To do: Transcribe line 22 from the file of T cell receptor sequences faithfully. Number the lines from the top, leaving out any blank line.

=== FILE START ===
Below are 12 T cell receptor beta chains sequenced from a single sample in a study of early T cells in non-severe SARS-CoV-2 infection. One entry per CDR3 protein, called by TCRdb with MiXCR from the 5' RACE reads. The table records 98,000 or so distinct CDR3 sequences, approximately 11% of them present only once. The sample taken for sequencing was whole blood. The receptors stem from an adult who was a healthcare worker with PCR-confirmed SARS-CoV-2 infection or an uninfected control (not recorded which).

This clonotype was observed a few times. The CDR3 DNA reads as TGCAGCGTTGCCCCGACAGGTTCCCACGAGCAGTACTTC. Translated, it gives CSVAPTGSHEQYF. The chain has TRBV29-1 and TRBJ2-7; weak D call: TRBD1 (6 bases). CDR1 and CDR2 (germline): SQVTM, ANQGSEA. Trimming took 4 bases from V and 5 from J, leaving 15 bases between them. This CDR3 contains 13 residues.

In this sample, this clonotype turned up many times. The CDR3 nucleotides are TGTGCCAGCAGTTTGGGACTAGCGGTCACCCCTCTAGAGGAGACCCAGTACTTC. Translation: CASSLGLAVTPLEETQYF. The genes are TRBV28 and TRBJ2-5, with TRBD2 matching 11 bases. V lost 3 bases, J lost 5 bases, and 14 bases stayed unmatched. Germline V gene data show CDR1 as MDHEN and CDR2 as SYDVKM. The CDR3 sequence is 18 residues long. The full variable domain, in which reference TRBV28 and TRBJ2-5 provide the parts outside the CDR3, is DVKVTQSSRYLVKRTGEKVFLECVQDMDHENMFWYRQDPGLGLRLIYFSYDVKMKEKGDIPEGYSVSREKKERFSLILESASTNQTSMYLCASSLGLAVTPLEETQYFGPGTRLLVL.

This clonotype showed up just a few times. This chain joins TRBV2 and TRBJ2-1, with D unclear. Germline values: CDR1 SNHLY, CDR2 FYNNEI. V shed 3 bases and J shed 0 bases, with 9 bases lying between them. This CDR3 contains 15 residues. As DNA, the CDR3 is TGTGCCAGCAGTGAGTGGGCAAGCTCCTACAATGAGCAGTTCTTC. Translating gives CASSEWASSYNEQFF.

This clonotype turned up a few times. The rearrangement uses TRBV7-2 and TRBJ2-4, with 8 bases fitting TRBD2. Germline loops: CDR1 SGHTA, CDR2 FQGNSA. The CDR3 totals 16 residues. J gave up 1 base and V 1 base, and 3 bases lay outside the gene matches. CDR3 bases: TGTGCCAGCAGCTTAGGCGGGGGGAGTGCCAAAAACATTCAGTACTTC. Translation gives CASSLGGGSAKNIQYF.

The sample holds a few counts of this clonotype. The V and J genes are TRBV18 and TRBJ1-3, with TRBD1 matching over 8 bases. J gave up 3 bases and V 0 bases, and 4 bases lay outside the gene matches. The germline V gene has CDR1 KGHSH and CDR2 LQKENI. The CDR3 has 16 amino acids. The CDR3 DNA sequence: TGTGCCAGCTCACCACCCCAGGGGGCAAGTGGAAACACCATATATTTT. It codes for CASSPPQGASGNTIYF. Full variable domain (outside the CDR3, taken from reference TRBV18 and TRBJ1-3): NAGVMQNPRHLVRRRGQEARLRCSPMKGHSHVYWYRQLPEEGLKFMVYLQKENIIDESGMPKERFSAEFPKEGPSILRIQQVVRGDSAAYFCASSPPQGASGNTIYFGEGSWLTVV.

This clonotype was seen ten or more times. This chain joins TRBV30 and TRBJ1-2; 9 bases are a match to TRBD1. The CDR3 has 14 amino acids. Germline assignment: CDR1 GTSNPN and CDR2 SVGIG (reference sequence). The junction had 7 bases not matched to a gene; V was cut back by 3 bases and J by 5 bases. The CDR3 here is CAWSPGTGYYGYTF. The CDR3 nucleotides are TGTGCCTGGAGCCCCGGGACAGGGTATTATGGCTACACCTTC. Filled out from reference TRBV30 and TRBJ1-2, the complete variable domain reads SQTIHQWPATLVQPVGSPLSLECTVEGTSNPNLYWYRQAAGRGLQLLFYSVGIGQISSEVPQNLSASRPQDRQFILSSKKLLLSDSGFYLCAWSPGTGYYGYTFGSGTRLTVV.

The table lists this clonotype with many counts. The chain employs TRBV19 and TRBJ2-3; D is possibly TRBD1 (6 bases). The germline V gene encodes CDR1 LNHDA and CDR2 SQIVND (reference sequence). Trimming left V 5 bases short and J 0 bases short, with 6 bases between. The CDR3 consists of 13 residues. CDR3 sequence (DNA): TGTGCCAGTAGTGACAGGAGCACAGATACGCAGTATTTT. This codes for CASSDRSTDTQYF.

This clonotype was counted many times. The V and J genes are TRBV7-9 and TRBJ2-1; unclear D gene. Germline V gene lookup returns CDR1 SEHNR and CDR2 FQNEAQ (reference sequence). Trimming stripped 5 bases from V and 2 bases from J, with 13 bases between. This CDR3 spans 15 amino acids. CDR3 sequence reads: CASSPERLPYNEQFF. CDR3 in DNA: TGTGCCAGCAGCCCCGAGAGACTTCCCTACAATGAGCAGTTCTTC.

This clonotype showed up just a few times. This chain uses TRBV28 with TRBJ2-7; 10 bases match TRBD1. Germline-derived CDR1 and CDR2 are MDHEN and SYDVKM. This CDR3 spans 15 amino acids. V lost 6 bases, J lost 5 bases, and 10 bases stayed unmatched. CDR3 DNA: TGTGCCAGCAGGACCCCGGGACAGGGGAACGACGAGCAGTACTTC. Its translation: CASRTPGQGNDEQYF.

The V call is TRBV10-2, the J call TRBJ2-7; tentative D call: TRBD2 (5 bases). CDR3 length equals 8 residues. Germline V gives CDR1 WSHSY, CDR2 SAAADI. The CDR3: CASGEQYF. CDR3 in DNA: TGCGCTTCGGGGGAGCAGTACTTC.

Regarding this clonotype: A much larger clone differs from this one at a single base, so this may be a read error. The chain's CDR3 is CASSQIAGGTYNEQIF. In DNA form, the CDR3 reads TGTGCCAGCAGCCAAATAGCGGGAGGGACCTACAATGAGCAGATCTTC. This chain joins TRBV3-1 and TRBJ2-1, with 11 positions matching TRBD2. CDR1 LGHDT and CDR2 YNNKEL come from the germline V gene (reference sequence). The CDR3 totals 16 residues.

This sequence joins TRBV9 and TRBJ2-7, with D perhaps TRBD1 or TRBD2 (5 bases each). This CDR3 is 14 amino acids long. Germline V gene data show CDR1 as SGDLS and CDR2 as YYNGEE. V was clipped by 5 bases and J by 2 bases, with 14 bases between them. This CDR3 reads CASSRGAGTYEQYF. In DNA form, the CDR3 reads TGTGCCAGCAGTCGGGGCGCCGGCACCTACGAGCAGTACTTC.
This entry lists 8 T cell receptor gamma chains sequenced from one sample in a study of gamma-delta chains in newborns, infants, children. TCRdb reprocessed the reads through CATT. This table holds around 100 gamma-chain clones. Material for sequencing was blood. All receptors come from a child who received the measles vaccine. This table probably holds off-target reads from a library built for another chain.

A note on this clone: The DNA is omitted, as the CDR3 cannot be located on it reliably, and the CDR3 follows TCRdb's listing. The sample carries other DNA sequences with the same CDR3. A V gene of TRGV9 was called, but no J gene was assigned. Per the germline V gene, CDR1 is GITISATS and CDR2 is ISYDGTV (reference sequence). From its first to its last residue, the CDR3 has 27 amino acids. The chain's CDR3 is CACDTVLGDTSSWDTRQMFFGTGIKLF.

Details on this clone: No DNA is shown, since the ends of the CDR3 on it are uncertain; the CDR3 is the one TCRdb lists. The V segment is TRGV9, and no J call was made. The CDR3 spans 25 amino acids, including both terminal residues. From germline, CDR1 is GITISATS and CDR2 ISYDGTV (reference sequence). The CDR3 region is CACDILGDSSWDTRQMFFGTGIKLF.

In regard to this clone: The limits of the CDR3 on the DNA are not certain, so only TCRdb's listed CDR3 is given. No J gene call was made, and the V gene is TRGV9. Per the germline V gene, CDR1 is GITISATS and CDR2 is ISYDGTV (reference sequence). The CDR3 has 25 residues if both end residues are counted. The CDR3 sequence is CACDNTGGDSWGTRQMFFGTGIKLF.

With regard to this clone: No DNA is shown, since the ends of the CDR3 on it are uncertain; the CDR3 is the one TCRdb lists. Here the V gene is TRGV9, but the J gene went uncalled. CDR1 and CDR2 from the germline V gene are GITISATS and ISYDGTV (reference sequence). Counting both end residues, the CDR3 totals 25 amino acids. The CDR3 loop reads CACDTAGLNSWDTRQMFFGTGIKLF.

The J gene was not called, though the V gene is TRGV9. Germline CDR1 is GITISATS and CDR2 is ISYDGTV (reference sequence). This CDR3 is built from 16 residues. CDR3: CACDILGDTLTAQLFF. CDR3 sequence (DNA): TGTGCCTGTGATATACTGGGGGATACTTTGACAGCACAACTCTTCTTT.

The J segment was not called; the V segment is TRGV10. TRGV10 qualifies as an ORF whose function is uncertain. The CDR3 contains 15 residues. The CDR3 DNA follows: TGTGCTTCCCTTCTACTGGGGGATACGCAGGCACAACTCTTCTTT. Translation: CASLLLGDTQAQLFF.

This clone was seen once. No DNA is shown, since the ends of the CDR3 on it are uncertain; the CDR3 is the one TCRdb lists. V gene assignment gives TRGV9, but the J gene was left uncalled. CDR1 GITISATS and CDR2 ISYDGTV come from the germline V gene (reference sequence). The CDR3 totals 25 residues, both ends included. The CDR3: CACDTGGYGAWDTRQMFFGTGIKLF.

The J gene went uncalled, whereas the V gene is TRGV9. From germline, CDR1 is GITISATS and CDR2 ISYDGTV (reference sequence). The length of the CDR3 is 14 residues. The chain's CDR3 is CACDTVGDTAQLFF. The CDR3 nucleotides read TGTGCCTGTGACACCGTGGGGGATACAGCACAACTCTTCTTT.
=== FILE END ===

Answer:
The J gene went uncalled, whereas the V gene is TRGV9. From germline, CDR1 is GITISATS and CDR2 ISYDGTV (reference sequence). The length of the CDR3 is 14 residues. The chain's CDR3 is CACDTVGDTAQLFF. The CDR3 nucleotides read TGTGCCTGTGACACCGTGGGGGATACAGCACAACTCTTCTTT.